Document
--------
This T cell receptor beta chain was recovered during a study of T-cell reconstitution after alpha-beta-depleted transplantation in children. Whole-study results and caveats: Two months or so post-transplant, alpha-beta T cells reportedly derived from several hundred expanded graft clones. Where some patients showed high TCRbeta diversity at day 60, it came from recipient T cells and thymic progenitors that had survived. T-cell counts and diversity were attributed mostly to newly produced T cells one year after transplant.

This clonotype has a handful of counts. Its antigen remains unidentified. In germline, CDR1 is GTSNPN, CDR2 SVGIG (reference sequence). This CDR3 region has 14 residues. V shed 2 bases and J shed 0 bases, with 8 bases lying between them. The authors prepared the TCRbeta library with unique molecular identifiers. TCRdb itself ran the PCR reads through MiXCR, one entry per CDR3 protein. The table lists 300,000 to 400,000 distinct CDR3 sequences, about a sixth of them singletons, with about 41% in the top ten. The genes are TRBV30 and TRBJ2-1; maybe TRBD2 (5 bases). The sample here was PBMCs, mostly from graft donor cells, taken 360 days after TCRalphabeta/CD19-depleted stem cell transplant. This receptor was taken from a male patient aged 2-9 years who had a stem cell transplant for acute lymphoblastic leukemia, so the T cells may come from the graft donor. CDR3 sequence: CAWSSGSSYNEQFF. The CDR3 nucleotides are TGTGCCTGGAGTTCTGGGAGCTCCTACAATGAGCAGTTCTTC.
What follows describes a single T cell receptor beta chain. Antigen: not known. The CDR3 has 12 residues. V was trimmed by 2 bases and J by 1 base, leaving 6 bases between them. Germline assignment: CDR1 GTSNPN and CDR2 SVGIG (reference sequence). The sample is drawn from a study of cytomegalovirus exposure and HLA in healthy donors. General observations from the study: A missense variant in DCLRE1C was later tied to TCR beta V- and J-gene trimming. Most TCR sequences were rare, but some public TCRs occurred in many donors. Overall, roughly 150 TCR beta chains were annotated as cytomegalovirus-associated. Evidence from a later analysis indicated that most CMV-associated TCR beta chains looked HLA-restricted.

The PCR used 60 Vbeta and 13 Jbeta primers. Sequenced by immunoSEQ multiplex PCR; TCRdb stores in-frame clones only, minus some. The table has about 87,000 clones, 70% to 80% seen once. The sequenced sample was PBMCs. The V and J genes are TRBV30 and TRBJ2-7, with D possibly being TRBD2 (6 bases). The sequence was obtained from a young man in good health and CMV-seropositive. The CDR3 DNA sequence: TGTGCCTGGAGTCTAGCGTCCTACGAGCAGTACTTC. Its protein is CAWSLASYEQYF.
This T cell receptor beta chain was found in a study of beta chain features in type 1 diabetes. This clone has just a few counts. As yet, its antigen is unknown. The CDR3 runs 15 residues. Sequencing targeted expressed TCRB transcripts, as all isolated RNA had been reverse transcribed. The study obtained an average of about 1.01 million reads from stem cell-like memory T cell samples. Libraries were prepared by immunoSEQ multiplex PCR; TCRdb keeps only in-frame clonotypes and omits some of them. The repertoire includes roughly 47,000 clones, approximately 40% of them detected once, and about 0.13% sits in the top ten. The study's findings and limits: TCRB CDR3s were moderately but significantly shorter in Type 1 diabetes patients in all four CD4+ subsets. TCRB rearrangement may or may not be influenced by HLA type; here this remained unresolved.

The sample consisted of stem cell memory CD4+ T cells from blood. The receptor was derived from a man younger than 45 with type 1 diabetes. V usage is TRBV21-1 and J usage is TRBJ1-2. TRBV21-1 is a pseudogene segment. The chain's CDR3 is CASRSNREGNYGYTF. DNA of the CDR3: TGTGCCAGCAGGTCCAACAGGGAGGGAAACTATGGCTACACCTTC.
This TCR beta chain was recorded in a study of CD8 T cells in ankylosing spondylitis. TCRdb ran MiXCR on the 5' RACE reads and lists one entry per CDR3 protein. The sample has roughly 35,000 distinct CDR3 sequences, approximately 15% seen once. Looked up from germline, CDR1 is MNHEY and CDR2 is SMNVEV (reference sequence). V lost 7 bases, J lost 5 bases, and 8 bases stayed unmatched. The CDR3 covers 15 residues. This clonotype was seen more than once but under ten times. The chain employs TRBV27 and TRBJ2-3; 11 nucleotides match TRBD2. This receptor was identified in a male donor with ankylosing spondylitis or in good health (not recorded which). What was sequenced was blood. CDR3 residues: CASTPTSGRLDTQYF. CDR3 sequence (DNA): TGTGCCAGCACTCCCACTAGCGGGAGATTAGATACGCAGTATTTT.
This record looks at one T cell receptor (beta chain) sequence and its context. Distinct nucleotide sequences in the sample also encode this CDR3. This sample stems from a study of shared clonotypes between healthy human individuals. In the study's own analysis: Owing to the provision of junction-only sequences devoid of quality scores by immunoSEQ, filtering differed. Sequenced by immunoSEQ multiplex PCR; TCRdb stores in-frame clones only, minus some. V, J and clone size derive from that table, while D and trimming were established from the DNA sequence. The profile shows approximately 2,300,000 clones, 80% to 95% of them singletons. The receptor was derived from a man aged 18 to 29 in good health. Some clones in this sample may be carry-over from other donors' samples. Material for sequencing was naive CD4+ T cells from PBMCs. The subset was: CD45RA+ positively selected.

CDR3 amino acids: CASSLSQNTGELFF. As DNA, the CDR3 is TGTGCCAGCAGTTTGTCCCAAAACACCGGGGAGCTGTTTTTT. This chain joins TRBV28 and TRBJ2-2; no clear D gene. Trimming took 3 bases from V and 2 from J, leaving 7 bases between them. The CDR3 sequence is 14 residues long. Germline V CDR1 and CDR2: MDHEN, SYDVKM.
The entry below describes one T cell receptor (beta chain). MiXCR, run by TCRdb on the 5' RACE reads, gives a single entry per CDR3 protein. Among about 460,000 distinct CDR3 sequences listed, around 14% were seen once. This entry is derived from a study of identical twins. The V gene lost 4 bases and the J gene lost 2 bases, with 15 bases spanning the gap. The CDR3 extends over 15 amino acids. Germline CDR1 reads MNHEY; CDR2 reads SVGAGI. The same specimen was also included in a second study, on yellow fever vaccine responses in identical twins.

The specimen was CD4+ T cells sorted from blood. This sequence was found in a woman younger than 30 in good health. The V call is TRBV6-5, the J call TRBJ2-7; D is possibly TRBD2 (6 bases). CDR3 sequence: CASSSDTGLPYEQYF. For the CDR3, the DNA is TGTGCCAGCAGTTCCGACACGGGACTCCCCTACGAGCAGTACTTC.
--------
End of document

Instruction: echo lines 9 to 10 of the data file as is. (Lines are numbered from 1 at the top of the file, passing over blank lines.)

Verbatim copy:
CDR3 amino acids: CASSLSQNTGELFF. As DNA, the CDR3 is TGTGCCAGCAGTTTGTCCCAAAACACCGGGGAGCTGTTTTTT. This chain joins TRBV28 and TRBJ2-2; no clear D gene. Trimming took 3 bases from V and 2 from J, leaving 7 bases between them. The CDR3 sequence is 14 residues long. Germline V CDR1 and CDR2: MDHEN, SYDVKM.
The entry below describes one T cell receptor (beta chain). MiXCR, run by TCRdb on the 5' RACE reads, gives a single entry per CDR3 protein. Among about 460,000 distinct CDR3 sequences listed, around 14% were seen once. This entry is derived from a study of identical twins. The V gene lost 4 bases and the J gene lost 2 bases, with 15 bases spanning the gap. The CDR3 extends over 15 amino acids. Germline CDR1 reads MNHEY; CDR2 reads SVGAGI. The same specimen was also included in a second study, on yellow fever vaccine responses in identical twins.